In the Neighborhood!

Verdi Square-ish

Claude Monet said these things and Christie’s used them to narrate a video of his Waterloo Bridge paintings.

“A landscape does not exist since it’s appearance changes at every moment.”

“What I want to reproduce is what lies between the motif and me.”

“It is only the surrounding atmosphere that gives subjects their true value.”

“I want to grasp the intangible.”

“All I did was to look at what the universe showed me, to let my brush bear witness to it.”

What Monet saw depended on the place at which he stood and the moment at which he stood there: the angle, the light, the amount and quality and quantity of mist and smoke in the air between him and the bridge. What was intangible was the consciousness he brought to that place in that moment: his mood and intelligence and values and concerns, the totality of his unique and continually evolving self. So too is it with the photographer. Knowingly or not, fully aware or magnificently ignorant, spontaneous or studied, the photographer seeks to use his skill with the camera in harmony with his post-processing abilities to show to others not what was there but what he’d been shown as he saw it.

Amsterdam & W. 76

W. 72nd Street

76 and Amsterdam: light rain

Imagine in Central Park

West 67th

West 67th

Amsterdam Avenue

Messenger texting behind the Beacon

Amsterdam Avenue

Amsterdam Avenue

Amsterdam Avenue

Amsterdam Avenue

175 hallway

Central Park from Oak Bridge

CPW & 77th

Published in: on March 20, 2021 at 4:29 pm  Comments (13)  

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13 CommentsLeave a comment

  1. Sweet selection; I especially like the impressionistic mirroring and voyeurism of the multi-storied building with living vignettes in little squares…

    Liked by 1 person

  2. Loved your eclectic choice of subject,enhanced by your lighting.


  3. You may do this for your own satisfaction and benefit Richard, but let me assure you that as a viewer of your art, I benefit as well. Beautiful post. Thank you.

    Norm Aulabaugh


  4. Fine images, the reflection ones are some of your most painterly, really nice…


  5. barbara;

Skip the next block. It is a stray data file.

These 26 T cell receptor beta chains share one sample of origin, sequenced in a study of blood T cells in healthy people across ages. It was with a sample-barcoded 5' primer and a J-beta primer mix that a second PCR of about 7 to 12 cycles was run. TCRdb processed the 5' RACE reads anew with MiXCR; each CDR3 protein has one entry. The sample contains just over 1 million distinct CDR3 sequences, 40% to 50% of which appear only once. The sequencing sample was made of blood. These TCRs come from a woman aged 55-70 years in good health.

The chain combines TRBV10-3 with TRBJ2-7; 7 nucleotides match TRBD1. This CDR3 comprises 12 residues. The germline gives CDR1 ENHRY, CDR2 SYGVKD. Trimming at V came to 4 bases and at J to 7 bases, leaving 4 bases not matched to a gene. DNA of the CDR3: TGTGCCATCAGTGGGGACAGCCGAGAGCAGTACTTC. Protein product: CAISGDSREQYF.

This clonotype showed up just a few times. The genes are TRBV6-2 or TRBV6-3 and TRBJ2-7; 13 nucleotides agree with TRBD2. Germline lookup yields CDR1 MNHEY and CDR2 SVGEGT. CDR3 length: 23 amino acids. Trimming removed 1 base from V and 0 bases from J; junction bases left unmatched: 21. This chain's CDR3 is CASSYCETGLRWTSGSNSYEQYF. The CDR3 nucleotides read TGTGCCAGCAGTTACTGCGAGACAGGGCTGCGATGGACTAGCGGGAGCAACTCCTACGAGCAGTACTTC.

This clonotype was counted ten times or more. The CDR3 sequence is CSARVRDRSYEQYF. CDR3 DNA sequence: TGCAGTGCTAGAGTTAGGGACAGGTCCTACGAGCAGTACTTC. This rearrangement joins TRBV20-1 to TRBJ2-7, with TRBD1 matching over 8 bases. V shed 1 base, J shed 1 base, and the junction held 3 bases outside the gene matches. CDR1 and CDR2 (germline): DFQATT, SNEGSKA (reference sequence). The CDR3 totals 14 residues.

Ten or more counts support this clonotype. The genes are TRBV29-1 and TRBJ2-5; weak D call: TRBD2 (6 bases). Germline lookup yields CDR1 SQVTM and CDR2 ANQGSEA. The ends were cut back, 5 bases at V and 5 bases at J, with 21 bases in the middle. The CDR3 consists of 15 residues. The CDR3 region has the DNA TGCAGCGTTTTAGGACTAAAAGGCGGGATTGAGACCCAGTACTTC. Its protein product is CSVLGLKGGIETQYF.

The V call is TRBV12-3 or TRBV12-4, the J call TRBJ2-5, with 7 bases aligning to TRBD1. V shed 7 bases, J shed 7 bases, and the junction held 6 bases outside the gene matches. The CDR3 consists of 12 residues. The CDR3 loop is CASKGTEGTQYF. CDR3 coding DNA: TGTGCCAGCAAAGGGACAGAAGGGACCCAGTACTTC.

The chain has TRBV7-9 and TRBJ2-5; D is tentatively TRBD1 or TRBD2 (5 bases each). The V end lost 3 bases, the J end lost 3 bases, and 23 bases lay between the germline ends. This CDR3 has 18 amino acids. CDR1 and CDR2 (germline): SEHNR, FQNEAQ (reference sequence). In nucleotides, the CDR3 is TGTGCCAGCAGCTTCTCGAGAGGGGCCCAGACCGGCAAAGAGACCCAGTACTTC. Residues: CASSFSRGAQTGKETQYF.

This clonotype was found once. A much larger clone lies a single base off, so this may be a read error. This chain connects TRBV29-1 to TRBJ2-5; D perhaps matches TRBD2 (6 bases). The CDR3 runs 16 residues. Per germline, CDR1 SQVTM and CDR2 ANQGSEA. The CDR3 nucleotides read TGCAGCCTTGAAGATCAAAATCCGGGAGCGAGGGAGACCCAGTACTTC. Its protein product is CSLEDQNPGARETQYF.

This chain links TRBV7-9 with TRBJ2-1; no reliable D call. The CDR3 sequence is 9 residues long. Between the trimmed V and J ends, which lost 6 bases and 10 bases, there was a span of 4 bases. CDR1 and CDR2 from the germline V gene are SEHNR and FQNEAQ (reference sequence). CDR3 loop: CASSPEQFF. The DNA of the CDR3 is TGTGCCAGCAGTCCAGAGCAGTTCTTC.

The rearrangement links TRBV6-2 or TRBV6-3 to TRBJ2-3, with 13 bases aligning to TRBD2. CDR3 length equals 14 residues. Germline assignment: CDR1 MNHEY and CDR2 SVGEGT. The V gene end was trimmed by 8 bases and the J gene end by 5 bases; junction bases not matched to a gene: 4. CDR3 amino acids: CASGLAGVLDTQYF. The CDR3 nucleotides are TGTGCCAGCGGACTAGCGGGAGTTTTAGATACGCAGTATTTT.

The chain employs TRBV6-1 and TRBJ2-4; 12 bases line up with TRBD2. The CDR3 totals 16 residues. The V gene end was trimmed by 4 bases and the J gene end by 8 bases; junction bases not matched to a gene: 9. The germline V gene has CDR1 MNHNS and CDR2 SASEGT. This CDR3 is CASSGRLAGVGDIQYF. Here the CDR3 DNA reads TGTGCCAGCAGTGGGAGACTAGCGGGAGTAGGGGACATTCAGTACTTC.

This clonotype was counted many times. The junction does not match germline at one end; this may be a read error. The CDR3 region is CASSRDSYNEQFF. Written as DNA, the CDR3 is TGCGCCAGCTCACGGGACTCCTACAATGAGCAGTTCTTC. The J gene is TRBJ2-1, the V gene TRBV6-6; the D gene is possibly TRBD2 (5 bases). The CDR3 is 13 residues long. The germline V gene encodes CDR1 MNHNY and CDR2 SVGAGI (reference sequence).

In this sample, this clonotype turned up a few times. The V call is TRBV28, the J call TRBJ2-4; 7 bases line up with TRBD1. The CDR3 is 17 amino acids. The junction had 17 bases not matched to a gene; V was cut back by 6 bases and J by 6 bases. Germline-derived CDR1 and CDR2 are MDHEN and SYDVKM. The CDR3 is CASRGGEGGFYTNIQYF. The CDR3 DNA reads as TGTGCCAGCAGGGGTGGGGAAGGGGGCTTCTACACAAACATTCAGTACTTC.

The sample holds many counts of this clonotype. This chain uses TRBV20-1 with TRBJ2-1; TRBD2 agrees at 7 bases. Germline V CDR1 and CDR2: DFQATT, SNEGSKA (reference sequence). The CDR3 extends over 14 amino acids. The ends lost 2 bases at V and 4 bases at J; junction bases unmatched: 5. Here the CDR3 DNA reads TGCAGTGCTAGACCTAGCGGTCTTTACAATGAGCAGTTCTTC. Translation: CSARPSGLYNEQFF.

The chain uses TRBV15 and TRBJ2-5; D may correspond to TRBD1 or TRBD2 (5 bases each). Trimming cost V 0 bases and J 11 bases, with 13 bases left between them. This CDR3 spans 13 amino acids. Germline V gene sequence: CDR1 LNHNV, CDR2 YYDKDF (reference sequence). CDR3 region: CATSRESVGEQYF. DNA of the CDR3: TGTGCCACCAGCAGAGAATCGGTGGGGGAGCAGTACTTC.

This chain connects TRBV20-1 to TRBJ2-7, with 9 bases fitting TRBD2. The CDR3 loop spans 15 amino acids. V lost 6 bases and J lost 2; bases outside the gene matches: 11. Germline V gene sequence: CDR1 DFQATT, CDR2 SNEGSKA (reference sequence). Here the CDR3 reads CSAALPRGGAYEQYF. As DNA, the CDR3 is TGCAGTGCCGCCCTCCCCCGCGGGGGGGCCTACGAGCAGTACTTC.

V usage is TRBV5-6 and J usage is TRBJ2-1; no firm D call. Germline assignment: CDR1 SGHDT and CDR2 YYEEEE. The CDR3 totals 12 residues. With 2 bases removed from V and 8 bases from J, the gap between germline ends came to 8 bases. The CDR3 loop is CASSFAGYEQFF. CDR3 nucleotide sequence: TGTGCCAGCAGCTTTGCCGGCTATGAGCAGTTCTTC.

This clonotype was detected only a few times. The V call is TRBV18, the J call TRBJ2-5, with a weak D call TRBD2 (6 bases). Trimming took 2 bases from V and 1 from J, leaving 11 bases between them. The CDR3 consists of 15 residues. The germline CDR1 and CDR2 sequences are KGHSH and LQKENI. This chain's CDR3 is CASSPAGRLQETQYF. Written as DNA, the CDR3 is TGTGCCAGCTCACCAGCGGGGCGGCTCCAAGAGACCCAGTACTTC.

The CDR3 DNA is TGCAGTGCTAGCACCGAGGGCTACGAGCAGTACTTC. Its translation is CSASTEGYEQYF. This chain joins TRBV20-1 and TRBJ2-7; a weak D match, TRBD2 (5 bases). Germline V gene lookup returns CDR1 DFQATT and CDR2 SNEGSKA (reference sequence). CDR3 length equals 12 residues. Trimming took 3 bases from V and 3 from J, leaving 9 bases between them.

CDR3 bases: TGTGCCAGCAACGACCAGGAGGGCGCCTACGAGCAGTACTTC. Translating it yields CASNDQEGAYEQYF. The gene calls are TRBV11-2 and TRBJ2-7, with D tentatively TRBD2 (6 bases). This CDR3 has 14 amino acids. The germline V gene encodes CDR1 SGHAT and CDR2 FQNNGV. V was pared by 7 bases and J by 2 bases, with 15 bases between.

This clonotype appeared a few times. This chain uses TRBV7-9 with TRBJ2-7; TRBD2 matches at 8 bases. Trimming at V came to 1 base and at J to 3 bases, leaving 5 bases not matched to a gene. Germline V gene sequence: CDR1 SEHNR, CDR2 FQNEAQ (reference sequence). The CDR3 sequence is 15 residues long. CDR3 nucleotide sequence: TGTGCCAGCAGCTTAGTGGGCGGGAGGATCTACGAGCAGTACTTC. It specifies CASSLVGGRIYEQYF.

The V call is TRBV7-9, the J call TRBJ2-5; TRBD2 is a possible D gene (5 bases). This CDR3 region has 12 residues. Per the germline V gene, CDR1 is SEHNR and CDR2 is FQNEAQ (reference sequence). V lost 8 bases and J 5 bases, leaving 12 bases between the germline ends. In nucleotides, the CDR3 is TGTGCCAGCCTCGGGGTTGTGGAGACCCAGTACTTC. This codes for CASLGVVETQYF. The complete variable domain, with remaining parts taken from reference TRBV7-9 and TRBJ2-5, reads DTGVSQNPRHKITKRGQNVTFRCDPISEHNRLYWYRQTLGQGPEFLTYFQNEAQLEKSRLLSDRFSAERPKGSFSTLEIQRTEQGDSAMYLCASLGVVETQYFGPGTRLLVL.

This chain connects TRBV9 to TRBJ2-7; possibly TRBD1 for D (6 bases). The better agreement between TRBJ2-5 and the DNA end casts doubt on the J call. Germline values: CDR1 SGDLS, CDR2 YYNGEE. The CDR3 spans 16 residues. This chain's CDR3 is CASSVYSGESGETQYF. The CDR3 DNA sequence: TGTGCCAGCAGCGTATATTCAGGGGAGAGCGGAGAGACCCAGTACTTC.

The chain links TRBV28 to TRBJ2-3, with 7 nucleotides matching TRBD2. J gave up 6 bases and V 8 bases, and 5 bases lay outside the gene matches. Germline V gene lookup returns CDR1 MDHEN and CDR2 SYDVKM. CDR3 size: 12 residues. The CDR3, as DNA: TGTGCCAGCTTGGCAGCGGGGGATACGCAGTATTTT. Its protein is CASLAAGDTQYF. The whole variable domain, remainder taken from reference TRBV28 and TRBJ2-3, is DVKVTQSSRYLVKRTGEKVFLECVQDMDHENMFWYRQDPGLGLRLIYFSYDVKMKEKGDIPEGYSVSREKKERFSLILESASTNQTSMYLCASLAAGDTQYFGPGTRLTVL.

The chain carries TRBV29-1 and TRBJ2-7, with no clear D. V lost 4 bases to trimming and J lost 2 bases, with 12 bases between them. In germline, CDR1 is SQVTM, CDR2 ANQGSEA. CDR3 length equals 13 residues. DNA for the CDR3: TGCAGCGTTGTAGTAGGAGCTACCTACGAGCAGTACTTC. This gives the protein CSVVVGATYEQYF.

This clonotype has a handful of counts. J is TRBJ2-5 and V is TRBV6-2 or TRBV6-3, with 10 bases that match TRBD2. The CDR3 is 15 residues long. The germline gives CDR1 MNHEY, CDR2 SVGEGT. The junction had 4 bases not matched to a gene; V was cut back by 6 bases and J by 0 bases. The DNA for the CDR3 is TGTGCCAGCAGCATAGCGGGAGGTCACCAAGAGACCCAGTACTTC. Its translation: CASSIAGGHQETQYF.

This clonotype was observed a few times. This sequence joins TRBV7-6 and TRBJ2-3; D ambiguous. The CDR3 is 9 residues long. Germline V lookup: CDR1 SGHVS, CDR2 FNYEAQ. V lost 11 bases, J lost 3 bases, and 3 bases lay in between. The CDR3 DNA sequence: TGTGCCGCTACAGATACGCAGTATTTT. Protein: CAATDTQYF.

Love your work!!

    carole g;
    The other link also worked for me. The photos are beautiful. Some look like paintngs, at least on my phone. Thanks for sending and have a good weekend.


  6. What a pleasure viewing your photos. You have such an eye!


  7. Hi, Have forwarded. You have captured the pandemic. Like the photo of the restaurant we are all open but closed, for now.
    Thanks for sending! –Sandy


  8. Bruce K:

    Hi Richard,

    I like the photos in your last batch. I think your sense of color and composition is maturing and getting stronger. The chair in light rain is funny and tells a story. The two picture with bicycles have a special point of view – your own. I like the last two photos of Central Park. In fact, my favorite — the best of the batch, in my opinion — is the icy-slushy pond. There’s a light naturalness to the photo, a belying offhandness, that captures the naturalness of nature. The lines in the branches, in the snow on top of the slush, the two holes where rocks were thrown in, the brown from the shore staining the ice in the lower left corner. The photo doesn’t try to impress. There’s something for me to learn and absorb from this photo. Interesting


  9. I always enjoy what you are looking at; intriguing angles!
    Linda W


  10. Atget Jr.NYC


  11. my fav. view thru fence) Typically Dick’s style ! B well!

    Vuong N.


  12. Some comments sent thru email:

    Reuben E:
    Richard, I wanted to express how much I appreciate receiving your emails. And yes they do make me happy!! Thank you.

    barbara s:
    These are great!

    Bill K:
    Great work, Richard. I especially liked “175 Hallway.” And you do great things with reflections and views through windows.

    wiping a smudge
    from the window

    Blessings, Bill K


  13. Nice read

    Liked by 1 person

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